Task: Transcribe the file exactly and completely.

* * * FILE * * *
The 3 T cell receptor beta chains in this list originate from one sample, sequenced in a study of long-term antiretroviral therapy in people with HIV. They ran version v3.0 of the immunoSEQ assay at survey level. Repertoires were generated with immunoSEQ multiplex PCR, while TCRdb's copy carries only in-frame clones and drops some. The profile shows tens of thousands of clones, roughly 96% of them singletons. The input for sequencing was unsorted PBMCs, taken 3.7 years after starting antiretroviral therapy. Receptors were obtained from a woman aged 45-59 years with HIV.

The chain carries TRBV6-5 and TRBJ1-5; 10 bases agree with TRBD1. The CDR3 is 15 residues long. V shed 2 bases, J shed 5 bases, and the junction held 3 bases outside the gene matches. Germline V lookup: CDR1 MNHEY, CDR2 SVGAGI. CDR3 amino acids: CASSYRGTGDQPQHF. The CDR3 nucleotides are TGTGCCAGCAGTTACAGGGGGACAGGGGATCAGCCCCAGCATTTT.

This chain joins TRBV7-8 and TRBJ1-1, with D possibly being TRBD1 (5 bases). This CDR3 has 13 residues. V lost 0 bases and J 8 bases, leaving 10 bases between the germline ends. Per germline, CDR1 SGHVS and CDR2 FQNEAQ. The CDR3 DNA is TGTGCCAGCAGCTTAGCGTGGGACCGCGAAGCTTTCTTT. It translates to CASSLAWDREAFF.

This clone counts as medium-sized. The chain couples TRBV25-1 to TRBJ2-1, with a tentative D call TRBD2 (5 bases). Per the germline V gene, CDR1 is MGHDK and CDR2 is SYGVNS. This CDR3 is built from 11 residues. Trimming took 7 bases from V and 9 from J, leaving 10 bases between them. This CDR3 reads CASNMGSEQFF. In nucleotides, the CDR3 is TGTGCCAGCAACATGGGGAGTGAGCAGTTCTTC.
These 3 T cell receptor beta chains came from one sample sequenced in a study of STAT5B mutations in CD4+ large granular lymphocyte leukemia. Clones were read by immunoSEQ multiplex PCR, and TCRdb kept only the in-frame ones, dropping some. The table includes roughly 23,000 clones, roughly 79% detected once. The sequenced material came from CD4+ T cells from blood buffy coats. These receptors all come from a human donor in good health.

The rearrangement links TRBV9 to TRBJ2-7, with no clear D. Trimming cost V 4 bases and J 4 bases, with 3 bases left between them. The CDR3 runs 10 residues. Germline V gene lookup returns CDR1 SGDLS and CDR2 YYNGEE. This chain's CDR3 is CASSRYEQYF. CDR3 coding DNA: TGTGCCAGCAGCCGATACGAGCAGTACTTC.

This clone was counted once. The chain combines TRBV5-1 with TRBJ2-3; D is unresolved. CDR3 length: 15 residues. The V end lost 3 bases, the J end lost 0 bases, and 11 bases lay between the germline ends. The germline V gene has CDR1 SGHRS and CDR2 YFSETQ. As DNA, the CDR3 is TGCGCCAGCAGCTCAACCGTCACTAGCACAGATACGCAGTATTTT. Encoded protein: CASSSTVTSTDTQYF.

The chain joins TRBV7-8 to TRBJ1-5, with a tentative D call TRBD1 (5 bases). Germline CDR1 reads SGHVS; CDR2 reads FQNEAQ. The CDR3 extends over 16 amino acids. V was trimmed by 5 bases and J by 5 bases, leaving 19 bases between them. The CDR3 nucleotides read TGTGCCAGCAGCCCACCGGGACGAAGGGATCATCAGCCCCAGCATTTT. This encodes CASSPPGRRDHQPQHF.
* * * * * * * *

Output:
The 3 T cell receptor beta chains in this list originate from one sample, sequenced in a study of long-term antiretroviral therapy in people with HIV. They ran version v3.0 of the immunoSEQ assay at survey level. Repertoires were generated with immunoSEQ multiplex PCR, while TCRdb's copy carries only in-frame clones and drops some. The profile shows tens of thousands of clones, roughly 96% of them singletons. The input for sequencing was unsorted PBMCs, taken 3.7 years after starting antiretroviral therapy. Receptors were obtained from a woman aged 45-59 years with HIV.

The chain carries TRBV6-5 and TRBJ1-5; 10 bases agree with TRBD1. The CDR3 is 15 residues long. V shed 2 bases, J shed 5 bases, and the junction held 3 bases outside the gene matches. Germline V lookup: CDR1 MNHEY, CDR2 SVGAGI. CDR3 amino acids: CASSYRGTGDQPQHF. The CDR3 nucleotides are TGTGCCAGCAGTTACAGGGGGACAGGGGATCAGCCCCAGCATTTT.

This chain joins TRBV7-8 and TRBJ1-1, with D possibly being TRBD1 (5 bases). This CDR3 has 13 residues. V lost 0 bases and J 8 bases, leaving 10 bases between the germline ends. Per germline, CDR1 SGHVS and CDR2 FQNEAQ. The CDR3 DNA is TGTGCCAGCAGCTTAGCGTGGGACCGCGAAGCTTTCTTT. It translates to CASSLAWDREAFF.

This clone counts as medium-sized. The chain couples TRBV25-1 to TRBJ2-1, with a tentative D call TRBD2 (5 bases). Per the germline V gene, CDR1 is MGHDK and CDR2 is SYGVNS. This CDR3 is built from 11 residues. Trimming took 7 bases from V and 9 from J, leaving 10 bases between them. This CDR3 reads CASNMGSEQFF. In nucleotides, the CDR3 is TGTGCCAGCAACATGGGGAGTGAGCAGTTCTTC.
These 3 T cell receptor beta chains came from one sample sequenced in a study of STAT5B mutations in CD4+ large granular lymphocyte leukemia. Clones were read by immunoSEQ multiplex PCR, and TCRdb kept only the in-frame ones, dropping some. The table includes roughly 23,000 clones, roughly 79% detected once. The sequenced material came from CD4+ T cells from blood buffy coats. These receptors all come from a human donor in good health.

The rearrangement links TRBV9 to TRBJ2-7, with no clear D. Trimming cost V 4 bases and J 4 bases, with 3 bases left between them. The CDR3 runs 10 residues. Germline V gene lookup returns CDR1 SGDLS and CDR2 YYNGEE. This chain's CDR3 is CASSRYEQYF. CDR3 coding DNA: TGTGCCAGCAGCCGATACGAGCAGTACTTC.

This clone was counted once. The chain combines TRBV5-1 with TRBJ2-3; D is unresolved. CDR3 length: 15 residues. The V end lost 3 bases, the J end lost 0 bases, and 11 bases lay between the germline ends. The germline V gene has CDR1 SGHRS and CDR2 YFSETQ. As DNA, the CDR3 is TGCGCCAGCAGCTCAACCGTCACTAGCACAGATACGCAGTATTTT. Encoded protein: CASSSTVTSTDTQYF.

The chain joins TRBV7-8 to TRBJ1-5, with a tentative D call TRBD1 (5 bases). Germline CDR1 reads SGHVS; CDR2 reads FQNEAQ. The CDR3 extends over 16 amino acids. V was trimmed by 5 bases and J by 5 bases, leaving 19 bases between them. The CDR3 nucleotides read TGTGCCAGCAGCCCACCGGGACGAAGGGATCATCAGCCCCAGCATTTT. This encodes CASSPPGRRDHQPQHF.